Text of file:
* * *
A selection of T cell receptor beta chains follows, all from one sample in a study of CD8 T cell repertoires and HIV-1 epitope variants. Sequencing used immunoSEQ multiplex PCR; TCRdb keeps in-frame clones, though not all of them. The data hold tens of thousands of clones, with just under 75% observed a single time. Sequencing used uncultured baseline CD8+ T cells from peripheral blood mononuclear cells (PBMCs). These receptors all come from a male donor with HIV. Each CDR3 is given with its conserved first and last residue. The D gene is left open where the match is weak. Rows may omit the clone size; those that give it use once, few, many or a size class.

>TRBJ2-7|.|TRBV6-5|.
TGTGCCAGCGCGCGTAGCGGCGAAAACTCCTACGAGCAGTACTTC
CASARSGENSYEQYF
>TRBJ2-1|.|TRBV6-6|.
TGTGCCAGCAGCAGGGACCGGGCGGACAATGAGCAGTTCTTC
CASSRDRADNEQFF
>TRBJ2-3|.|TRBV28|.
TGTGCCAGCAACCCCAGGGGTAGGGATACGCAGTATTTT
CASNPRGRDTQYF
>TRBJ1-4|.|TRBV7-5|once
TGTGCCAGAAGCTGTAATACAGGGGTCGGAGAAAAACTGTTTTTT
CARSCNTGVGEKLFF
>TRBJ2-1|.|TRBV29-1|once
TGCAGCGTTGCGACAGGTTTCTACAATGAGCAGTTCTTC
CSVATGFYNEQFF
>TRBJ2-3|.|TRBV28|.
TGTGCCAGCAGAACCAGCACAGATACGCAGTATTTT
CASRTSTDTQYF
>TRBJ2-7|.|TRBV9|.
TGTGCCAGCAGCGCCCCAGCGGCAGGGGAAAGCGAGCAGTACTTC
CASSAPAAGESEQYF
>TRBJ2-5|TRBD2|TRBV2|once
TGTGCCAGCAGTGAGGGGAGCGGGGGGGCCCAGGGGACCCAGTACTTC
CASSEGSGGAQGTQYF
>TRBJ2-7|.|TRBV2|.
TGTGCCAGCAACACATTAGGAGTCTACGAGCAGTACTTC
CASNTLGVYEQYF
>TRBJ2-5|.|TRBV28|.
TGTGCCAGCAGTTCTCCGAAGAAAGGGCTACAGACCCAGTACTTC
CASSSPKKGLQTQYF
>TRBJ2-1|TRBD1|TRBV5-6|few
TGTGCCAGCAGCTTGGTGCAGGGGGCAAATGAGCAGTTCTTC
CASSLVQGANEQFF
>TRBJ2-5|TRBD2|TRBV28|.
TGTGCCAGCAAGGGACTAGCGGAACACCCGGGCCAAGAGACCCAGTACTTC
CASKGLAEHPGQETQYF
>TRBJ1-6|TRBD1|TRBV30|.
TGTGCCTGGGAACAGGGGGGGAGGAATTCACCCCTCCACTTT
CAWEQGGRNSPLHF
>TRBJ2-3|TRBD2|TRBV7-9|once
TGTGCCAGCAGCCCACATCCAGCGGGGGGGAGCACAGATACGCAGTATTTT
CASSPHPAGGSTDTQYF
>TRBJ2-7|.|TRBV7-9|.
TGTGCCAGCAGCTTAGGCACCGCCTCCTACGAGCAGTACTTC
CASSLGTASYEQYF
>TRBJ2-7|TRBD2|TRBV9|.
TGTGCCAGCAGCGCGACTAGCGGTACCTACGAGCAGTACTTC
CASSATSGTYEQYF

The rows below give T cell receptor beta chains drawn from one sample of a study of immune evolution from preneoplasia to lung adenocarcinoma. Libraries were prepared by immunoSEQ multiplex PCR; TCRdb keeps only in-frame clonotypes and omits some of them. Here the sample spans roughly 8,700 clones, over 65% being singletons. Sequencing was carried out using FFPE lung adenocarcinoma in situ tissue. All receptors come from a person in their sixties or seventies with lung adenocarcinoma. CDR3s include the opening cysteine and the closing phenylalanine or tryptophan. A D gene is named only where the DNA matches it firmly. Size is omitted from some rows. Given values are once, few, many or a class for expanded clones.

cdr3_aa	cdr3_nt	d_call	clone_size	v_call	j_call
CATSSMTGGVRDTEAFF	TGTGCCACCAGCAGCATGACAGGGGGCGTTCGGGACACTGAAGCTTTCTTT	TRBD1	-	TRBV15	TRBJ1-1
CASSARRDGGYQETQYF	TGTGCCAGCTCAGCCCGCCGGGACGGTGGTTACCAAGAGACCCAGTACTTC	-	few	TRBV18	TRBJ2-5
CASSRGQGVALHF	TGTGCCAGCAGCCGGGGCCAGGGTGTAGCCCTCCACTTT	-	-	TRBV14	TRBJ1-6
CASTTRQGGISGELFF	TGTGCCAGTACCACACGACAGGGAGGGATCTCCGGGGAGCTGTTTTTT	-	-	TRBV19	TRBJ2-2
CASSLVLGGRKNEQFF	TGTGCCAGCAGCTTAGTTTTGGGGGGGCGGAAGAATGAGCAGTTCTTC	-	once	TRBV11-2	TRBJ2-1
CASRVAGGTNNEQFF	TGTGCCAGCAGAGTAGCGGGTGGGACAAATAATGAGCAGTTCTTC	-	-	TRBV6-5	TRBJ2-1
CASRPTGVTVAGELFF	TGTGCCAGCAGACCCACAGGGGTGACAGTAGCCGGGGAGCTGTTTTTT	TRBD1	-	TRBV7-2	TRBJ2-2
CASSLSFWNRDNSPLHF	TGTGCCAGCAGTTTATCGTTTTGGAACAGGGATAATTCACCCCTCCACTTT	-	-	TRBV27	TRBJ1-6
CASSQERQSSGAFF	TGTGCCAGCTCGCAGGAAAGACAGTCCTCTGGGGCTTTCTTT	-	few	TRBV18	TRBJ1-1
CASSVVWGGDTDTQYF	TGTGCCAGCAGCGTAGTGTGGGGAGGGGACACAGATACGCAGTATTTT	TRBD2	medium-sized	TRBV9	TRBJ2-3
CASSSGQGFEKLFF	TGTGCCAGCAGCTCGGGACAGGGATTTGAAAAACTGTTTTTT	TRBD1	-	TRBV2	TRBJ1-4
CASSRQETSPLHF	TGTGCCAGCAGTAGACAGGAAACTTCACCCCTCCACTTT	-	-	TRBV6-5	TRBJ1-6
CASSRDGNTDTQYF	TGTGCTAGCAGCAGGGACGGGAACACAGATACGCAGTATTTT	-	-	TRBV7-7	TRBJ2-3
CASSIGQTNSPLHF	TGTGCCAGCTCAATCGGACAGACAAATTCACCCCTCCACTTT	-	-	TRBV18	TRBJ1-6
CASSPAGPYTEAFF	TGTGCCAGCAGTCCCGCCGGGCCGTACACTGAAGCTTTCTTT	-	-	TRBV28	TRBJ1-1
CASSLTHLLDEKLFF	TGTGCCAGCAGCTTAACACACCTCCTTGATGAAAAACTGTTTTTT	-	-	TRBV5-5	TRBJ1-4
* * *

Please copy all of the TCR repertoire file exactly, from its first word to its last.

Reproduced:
A selection of T cell receptor beta chains follows, all from one sample in a study of CD8 T cell repertoires and HIV-1 epitope variants. Sequencing used immunoSEQ multiplex PCR; TCRdb keeps in-frame clones, though not all of them. The data hold tens of thousands of clones, with just under 75% observed a single time. Sequencing used uncultured baseline CD8+ T cells from peripheral blood mononuclear cells (PBMCs). These receptors all come from a male donor with HIV. Each CDR3 is given with its conserved first and last residue. The D gene is left open where the match is weak. Rows may omit the clone size; those that give it use once, few, many or a size class.

>TRBJ2-7|.|TRBV6-5|.
TGTGCCAGCGCGCGTAGCGGCGAAAACTCCTACGAGCAGTACTTC
CASARSGENSYEQYF
>TRBJ2-1|.|TRBV6-6|.
TGTGCCAGCAGCAGGGACCGGGCGGACAATGAGCAGTTCTTC
CASSRDRADNEQFF
>TRBJ2-3|.|TRBV28|.
TGTGCCAGCAACCCCAGGGGTAGGGATACGCAGTATTTT
CASNPRGRDTQYF
>TRBJ1-4|.|TRBV7-5|once
TGTGCCAGAAGCTGTAATACAGGGGTCGGAGAAAAACTGTTTTTT
CARSCNTGVGEKLFF
>TRBJ2-1|.|TRBV29-1|once
TGCAGCGTTGCGACAGGTTTCTACAATGAGCAGTTCTTC
CSVATGFYNEQFF
>TRBJ2-3|.|TRBV28|.
TGTGCCAGCAGAACCAGCACAGATACGCAGTATTTT
CASRTSTDTQYF
>TRBJ2-7|.|TRBV9|.
TGTGCCAGCAGCGCCCCAGCGGCAGGGGAAAGCGAGCAGTACTTC
CASSAPAAGESEQYF
>TRBJ2-5|TRBD2|TRBV2|once
TGTGCCAGCAGTGAGGGGAGCGGGGGGGCCCAGGGGACCCAGTACTTC
CASSEGSGGAQGTQYF
>TRBJ2-7|.|TRBV2|.
TGTGCCAGCAACACATTAGGAGTCTACGAGCAGTACTTC
CASNTLGVYEQYF
>TRBJ2-5|.|TRBV28|.
TGTGCCAGCAGTTCTCCGAAGAAAGGGCTACAGACCCAGTACTTC
CASSSPKKGLQTQYF
>TRBJ2-1|TRBD1|TRBV5-6|few
TGTGCCAGCAGCTTGGTGCAGGGGGCAAATGAGCAGTTCTTC
CASSLVQGANEQFF
>TRBJ2-5|TRBD2|TRBV28|.
TGTGCCAGCAAGGGACTAGCGGAACACCCGGGCCAAGAGACCCAGTACTTC
CASKGLAEHPGQETQYF
>TRBJ1-6|TRBD1|TRBV30|.
TGTGCCTGGGAACAGGGGGGGAGGAATTCACCCCTCCACTTT
CAWEQGGRNSPLHF
>TRBJ2-3|TRBD2|TRBV7-9|once
TGTGCCAGCAGCCCACATCCAGCGGGGGGGAGCACAGATACGCAGTATTTT
CASSPHPAGGSTDTQYF
>TRBJ2-7|.|TRBV7-9|.
TGTGCCAGCAGCTTAGGCACCGCCTCCTACGAGCAGTACTTC
CASSLGTASYEQYF
>TRBJ2-7|TRBD2|TRBV9|.
TGTGCCAGCAGCGCGACTAGCGGTACCTACGAGCAGTACTTC
CASSATSGTYEQYF

The rows below give T cell receptor beta chains drawn from one sample of a study of immune evolution from preneoplasia to lung adenocarcinoma. Libraries were prepared by immunoSEQ multiplex PCR; TCRdb keeps only in-frame clonotypes and omits some of them. Here the sample spans roughly 8,700 clones, over 65% being singletons. Sequencing was carried out using FFPE lung adenocarcinoma in situ tissue. All receptors come from a person in their sixties or seventies with lung adenocarcinoma. CDR3s include the opening cysteine and the closing phenylalanine or tryptophan. A D gene is named only where the DNA matches it firmly. Size is omitted from some rows. Given values are once, few, many or a class for expanded clones.

cdr3_aa	cdr3_nt	d_call	clone_size	v_call	j_call
CATSSMTGGVRDTEAFF	TGTGCCACCAGCAGCATGACAGGGGGCGTTCGGGACACTGAAGCTTTCTTT	TRBD1	-	TRBV15	TRBJ1-1
CASSARRDGGYQETQYF	TGTGCCAGCTCAGCCCGCCGGGACGGTGGTTACCAAGAGACCCAGTACTTC	-	few	TRBV18	TRBJ2-5
CASSRGQGVALHF	TGTGCCAGCAGCCGGGGCCAGGGTGTAGCCCTCCACTTT	-	-	TRBV14	TRBJ1-6
CASTTRQGGISGELFF	TGTGCCAGTACCACACGACAGGGAGGGATCTCCGGGGAGCTGTTTTTT	-	-	TRBV19	TRBJ2-2
CASSLVLGGRKNEQFF	TGTGCCAGCAGCTTAGTTTTGGGGGGGCGGAAGAATGAGCAGTTCTTC	-	once	TRBV11-2	TRBJ2-1
CASRVAGGTNNEQFF	TGTGCCAGCAGAGTAGCGGGTGGGACAAATAATGAGCAGTTCTTC	-	-	TRBV6-5	TRBJ2-1
CASRPTGVTVAGELFF	TGTGCCAGCAGACCCACAGGGGTGACAGTAGCCGGGGAGCTGTTTTTT	TRBD1	-	TRBV7-2	TRBJ2-2
CASSLSFWNRDNSPLHF	TGTGCCAGCAGTTTATCGTTTTGGAACAGGGATAATTCACCCCTCCACTTT	-	-	TRBV27	TRBJ1-6
CASSQERQSSGAFF	TGTGCCAGCTCGCAGGAAAGACAGTCCTCTGGGGCTTTCTTT	-	few	TRBV18	TRBJ1-1
CASSVVWGGDTDTQYF	TGTGCCAGCAGCGTAGTGTGGGGAGGGGACACAGATACGCAGTATTTT	TRBD2	medium-sized	TRBV9	TRBJ2-3
CASSSGQGFEKLFF	TGTGCCAGCAGCTCGGGACAGGGATTTGAAAAACTGTTTTTT	TRBD1	-	TRBV2	TRBJ1-4
CASSRQETSPLHF	TGTGCCAGCAGTAGACAGGAAACTTCACCCCTCCACTTT	-	-	TRBV6-5	TRBJ1-6
CASSRDGNTDTQYF	TGTGCTAGCAGCAGGGACGGGAACACAGATACGCAGTATTTT	-	-	TRBV7-7	TRBJ2-3
CASSIGQTNSPLHF	TGTGCCAGCTCAATCGGACAGACAAATTCACCCCTCCACTTT	-	-	TRBV18	TRBJ1-6
CASSPAGPYTEAFF	TGTGCCAGCAGTCCCGCCGGGCCGTACACTGAAGCTTTCTTT	-	-	TRBV28	TRBJ1-1
CASSLTHLLDEKLFF	TGTGCCAGCAGCTTAACACACCTCCTTGATGAAAAACTGTTTTTT	-	-	TRBV5-5	TRBJ1-4